NASCAR - Texas Motor Speedway
Sunday, October 17th - 2:00 p.m. EDT - NBC
It is championship time in the NASCAR Cup Series. The modern playoff format is not particularly good or bad at determining a deserving champion, but the rhythm of it does at least make some sense: The Round of 16, on a wide variety of interesting but relatively fair tracks, generally eliminates the pretenders, teams who made the playoff off just one win or consistently average finishes. The Round of 12, on some of NASCAR's wildest and most difficult tracks, eliminates one or two great cars as it pares the field down to just those with a real shot at a championship. This leads us here, to the Round of 8, where drivers who came into the season expecting a shot at a title reckon with the reality that only four will still have that shot when the series heads to Phoenix in three weeks.
Unlike the two prior rounds, the Round of 8 schedule is significantly less interesting. Two of the three races, tomorrow's event at Texas and next Sunday's race at Kansas, are 550 horsepower 1.5-milers, the much-derided events that NASCAR has been trying to spice up with regulation changes for the past decade. While they may not be exciting races, they are an excellent representation of the actual schedule and they race more predictably than anywhere else the series visits. Generally, that proves to be a significant advantage for the best drivers and teams in the field, some of which will already have massive Playoff Point advantages accrued over the regular season anyway.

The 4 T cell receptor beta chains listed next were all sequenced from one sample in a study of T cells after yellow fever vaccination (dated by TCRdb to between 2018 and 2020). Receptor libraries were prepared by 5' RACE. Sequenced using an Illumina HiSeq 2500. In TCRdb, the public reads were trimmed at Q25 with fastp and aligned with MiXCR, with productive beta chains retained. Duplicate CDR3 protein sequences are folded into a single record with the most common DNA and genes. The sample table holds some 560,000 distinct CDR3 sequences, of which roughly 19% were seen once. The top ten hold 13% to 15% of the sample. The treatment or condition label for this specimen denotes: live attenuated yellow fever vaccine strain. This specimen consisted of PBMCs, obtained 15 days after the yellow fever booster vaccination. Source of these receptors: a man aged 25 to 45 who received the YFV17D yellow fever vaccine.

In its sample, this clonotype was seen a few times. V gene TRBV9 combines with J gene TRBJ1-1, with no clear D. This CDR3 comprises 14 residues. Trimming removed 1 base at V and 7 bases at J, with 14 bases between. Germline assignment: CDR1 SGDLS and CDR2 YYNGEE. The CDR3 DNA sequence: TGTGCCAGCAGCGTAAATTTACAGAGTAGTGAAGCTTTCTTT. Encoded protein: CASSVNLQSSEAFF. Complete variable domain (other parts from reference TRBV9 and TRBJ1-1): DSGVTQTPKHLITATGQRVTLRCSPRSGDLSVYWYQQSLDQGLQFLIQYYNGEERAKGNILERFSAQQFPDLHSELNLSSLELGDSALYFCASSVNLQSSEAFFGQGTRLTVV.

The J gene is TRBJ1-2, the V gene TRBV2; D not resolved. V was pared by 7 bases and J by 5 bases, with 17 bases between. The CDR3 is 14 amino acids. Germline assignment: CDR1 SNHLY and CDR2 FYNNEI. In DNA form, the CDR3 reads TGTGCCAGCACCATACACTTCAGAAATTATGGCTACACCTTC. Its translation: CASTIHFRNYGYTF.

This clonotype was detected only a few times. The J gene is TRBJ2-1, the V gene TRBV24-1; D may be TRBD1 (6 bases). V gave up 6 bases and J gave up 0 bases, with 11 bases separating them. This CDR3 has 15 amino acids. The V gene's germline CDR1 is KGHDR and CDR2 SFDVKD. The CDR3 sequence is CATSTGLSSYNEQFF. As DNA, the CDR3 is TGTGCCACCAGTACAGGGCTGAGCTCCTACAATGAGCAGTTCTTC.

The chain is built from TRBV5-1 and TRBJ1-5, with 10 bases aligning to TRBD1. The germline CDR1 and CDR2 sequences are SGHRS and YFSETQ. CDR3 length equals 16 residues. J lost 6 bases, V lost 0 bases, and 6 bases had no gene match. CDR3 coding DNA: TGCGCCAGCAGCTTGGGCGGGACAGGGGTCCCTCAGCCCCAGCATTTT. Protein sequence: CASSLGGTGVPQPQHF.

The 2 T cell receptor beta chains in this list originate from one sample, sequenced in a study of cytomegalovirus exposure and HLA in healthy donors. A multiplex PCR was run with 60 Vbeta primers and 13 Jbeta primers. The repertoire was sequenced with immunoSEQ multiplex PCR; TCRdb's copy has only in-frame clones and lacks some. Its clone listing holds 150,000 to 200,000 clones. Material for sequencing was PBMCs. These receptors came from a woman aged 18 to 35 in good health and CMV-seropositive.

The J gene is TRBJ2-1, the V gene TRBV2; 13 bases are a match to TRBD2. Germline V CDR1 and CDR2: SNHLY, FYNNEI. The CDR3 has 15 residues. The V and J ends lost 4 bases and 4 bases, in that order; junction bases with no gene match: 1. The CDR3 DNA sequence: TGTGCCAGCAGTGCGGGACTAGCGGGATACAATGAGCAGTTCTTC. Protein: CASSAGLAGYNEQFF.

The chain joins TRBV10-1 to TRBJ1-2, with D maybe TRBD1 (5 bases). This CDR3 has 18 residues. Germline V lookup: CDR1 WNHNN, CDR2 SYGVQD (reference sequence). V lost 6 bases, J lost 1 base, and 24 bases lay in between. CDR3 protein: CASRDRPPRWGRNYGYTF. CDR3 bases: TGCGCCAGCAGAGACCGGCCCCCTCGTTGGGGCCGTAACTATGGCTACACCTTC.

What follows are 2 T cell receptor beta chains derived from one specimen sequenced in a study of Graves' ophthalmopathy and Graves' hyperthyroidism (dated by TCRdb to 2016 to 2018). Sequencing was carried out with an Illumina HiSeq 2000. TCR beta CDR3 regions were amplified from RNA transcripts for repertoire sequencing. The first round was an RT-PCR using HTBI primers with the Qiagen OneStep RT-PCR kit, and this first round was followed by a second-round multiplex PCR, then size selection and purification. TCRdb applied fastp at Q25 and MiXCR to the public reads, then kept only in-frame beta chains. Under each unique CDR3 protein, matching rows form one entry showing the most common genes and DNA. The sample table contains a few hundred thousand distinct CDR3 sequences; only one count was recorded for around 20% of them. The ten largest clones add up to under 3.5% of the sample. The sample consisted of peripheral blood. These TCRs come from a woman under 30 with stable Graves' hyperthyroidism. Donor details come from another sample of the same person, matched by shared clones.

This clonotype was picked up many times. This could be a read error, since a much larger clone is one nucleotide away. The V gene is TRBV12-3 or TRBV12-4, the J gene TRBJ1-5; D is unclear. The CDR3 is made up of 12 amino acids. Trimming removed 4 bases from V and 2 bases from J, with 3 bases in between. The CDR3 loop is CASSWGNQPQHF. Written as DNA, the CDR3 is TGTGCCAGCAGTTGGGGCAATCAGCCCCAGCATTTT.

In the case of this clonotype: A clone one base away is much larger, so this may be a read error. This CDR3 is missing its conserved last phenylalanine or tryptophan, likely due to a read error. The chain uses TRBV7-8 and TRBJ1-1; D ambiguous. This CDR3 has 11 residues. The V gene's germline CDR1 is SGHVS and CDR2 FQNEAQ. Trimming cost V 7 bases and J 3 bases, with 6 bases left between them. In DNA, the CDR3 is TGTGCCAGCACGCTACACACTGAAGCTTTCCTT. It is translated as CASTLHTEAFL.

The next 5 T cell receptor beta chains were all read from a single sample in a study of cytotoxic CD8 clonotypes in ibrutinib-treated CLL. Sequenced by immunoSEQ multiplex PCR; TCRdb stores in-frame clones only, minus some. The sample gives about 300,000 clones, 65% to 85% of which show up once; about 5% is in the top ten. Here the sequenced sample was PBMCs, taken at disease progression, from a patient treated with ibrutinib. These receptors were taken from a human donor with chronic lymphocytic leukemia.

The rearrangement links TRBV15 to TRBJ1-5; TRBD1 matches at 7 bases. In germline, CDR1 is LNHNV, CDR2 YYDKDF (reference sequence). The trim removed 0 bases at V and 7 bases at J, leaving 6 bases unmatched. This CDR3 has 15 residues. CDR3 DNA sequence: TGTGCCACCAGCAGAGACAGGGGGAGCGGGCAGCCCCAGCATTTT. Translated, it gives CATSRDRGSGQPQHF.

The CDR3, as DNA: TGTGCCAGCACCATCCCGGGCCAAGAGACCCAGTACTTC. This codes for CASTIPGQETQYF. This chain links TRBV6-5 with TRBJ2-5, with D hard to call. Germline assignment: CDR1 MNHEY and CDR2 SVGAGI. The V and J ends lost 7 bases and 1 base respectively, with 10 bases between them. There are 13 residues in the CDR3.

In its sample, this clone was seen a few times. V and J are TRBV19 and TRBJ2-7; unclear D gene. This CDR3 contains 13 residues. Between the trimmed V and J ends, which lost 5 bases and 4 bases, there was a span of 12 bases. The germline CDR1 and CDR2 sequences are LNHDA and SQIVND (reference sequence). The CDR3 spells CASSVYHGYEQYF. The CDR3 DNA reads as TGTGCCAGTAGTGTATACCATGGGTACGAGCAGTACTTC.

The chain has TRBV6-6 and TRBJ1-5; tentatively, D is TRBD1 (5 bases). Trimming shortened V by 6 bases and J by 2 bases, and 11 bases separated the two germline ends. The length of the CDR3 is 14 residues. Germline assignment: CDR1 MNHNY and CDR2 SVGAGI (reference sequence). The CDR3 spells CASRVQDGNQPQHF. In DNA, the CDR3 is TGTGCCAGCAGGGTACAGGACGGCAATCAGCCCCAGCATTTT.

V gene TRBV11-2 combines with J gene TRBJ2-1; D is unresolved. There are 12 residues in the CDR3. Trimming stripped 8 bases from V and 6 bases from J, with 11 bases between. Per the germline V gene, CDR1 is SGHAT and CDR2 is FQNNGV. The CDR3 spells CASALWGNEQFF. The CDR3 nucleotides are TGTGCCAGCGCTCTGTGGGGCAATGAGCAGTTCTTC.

Barring crashes in two of the next three races, that is the situation that should get Kyle Larson through. With his playoff points, he should lock into the field before Martinsville. The same generally goes for a winner in at least one of the next two races, if not both. That sort of luxury, to go to what has often eclipsed the season finale as the most intense race of the season with no worries at all, is the sort of thing that wins seasons. It makes these next two races worth watching whether or not they are particularly exciting on track, starting at a Texas Motor Speedway that ceded one of its regular season dates to the Circuit of the Americas in return for the All-Star Race after a half-decade of aggressively hunting for on-track excitement of its own.
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